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Project Costa Rica: Costa Rica's Journey to a Peaceful Society

Central Americans remember United States' abuses

by April Stanley

The United States has had a serious impact on Central America with regard to military intervention, political interference and economic domination. Modestly said, the United States has often not been a friend to Central America. Although the United States has offered its southern neighbors much positive assistance-economic aid, Peace Corps missions, and disaster relief, the negative policies of the United States have left some scars on the region.

Consider these examples. Guatemalans lived under the thumb of the American-owned United Fruit Company for decades. The company owned 40 percent of the fertile land, a portion of railroads and port facilities, maintained a monopoly on electricity production and had a powerful influence on political matters.

The U.S. government instructed troops of several countries in counter-insurgency tactics, which included the use of napalm and death squads. The death toll in Guatemala alone reached nearly 30,000, mostly civilians.

In Nicaragua, the United States prolonged the civil war by funding guerrilla rebel attacks against the communist government.

This manipulative intervention did not only occur in Central American countries. The U.S. School of the Americas trained thousands of soldiers from 22 Latin American countries who were later found responsible for some of the worst human rights abuses in the region. The controversial school allegedly advocated tactics such as torture, false imprisonment and execution.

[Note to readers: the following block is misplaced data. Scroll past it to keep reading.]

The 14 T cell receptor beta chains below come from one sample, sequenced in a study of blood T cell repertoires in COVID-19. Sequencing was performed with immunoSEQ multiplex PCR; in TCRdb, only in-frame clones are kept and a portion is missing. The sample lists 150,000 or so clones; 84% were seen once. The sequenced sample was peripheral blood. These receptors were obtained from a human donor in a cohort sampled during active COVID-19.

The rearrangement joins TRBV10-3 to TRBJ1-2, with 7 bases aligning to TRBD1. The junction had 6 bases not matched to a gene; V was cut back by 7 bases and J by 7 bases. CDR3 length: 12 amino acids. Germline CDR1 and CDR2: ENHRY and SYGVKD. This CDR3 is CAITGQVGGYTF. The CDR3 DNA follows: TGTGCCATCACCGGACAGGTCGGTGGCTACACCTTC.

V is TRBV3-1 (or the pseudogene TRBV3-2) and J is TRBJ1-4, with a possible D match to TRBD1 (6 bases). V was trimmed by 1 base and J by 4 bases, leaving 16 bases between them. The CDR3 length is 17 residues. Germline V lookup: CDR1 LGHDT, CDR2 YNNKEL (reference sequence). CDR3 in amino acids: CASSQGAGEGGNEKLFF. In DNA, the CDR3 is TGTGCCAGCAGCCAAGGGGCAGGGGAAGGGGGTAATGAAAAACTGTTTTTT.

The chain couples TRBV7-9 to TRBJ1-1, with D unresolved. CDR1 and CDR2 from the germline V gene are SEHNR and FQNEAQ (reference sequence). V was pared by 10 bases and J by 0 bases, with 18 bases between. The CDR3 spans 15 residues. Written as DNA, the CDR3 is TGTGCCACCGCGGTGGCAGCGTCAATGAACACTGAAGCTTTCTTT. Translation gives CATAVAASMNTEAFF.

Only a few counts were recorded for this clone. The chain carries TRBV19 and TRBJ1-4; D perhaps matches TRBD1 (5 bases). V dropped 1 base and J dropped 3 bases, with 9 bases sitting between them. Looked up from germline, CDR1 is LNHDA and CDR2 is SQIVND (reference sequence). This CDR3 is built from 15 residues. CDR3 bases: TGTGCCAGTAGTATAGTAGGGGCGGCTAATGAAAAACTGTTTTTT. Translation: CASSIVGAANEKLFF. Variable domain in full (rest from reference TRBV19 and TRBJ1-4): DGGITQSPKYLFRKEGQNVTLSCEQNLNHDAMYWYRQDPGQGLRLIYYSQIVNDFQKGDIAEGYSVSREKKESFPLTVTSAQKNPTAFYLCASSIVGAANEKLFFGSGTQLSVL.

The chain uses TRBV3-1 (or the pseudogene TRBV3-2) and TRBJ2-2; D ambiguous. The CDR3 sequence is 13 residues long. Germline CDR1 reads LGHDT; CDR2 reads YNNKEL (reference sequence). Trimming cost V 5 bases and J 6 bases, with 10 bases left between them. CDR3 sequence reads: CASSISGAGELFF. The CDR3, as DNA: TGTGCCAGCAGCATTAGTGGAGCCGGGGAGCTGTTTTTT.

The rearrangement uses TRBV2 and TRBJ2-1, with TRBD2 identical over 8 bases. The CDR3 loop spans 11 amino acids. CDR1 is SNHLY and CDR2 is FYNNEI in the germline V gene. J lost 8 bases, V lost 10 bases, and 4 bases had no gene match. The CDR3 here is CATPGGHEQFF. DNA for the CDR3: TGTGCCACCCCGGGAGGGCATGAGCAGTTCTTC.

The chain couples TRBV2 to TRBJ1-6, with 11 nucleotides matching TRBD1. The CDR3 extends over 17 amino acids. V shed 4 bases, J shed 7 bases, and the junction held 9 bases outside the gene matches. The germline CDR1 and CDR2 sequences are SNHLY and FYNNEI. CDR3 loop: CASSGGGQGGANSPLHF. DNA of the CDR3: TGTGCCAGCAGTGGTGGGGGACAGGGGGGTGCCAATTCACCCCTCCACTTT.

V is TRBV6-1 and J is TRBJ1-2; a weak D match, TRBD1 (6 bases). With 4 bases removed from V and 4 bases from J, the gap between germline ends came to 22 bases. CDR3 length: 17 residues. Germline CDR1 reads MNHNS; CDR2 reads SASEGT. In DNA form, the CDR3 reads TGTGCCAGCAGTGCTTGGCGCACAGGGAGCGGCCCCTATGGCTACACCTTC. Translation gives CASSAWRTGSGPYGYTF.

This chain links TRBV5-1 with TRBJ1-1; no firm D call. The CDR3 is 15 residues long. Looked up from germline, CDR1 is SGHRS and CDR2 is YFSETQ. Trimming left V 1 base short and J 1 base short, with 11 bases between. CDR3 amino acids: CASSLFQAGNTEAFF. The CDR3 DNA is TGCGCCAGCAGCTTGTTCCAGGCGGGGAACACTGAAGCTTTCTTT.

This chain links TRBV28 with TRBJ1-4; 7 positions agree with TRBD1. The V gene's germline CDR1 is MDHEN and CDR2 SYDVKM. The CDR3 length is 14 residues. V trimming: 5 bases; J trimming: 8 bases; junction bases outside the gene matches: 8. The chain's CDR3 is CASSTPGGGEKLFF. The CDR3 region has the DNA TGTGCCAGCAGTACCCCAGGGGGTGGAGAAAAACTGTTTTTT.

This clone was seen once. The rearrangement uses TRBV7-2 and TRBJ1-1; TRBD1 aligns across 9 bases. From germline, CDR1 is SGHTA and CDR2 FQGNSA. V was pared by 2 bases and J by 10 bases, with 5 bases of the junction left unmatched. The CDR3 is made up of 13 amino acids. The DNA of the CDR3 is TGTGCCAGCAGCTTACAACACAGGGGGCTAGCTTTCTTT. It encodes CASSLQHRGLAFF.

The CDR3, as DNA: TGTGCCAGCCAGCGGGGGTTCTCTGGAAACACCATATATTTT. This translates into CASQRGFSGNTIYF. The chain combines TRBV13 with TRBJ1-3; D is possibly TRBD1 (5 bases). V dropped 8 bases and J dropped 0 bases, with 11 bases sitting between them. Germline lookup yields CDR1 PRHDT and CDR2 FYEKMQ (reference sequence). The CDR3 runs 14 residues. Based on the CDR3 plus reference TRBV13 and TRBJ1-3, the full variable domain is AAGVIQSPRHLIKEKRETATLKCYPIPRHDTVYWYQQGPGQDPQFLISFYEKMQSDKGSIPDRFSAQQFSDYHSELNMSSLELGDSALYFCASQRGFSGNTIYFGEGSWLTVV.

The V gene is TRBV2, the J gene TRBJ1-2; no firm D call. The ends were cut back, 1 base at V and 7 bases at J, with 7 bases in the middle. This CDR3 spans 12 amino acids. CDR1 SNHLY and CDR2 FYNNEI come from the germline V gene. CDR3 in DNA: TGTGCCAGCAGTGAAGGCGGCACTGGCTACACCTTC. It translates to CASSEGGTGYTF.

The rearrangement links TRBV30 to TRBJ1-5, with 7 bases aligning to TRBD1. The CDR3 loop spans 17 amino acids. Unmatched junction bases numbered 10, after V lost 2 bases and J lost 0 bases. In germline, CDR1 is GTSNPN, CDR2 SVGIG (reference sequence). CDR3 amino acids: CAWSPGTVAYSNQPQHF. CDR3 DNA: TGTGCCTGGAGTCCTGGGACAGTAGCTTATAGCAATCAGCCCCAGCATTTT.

Consider one example which is reflective of many U.S. policies toward Latin America. In 1865, American William Walker and his filibusteros attempted to take over the region. Filibusteros are soldiers of fortune who attempt to enrich themselves by conducting unauthorized warfare against countries that are at peace with the United States. Convinced of his superiority by Anglo-Saxon ancestry, Walker felt justified in exterminating cultures and enslaving people for the economic gain of the United States.

Walker was determined to annex the region to the United States. First, he and his filibusteros sailed to Nicaragua, and he later declared himself commander-in-chief and legalized slavery. Shortly after, Walker and his 250 men entered Costa Rica in an attempt to seize the land. Costa Rican President Juan Rafael Mora gathered nearly 9,000 men from around the country to come to Costa Rica's defense. During a battle at Santa Rosa Ranch, Walker was forced to retreat to Nicaragua and partake in another bloody battle in the town on Rivas, which resulted in the death of about 1,000 Costa Rican defenders.

During the last battle, a peasant boy named Juan Santamaría courageously attempted to set fire to Walker's fortress. Immediately after torching the stronghold, Santamaría collapsed and died, being attacked by gunfire from Walker's men. Walker and his filibusteros took shelter and fled during the night. Faced with militant opposition in Central America, Walker returned to the United States in 1857.

Shortly after, he returned to Nicaragua and was captured by the British, who also had interest in Central America. William Walker was turned in to Honduran authorities and quickly executed.

Prior to this incident, Costa Ricans had not established a strong national identity, probably because they never before had to defend their land. The actions of this brave young farmer had united and brought pride to the Costa Rican people. His life and courage are honored every April 11 during Juan Santamaría Day. Although the young boy did not kill any of Walker's filibusteros, he is remembered as a national hero and credited with saving Costa Rica from a future of domination by a despot.

This story exemplifies the arrogance and manipulation the United States has often acted with when dealing with this region. The United States has not hesitated to use military intervention and economic strangulation in the name of its own benefit.

The past actions of the U.S. government have had a lasting impact on Latin America. The people of the United States must not be careless and forget about our history with this region.

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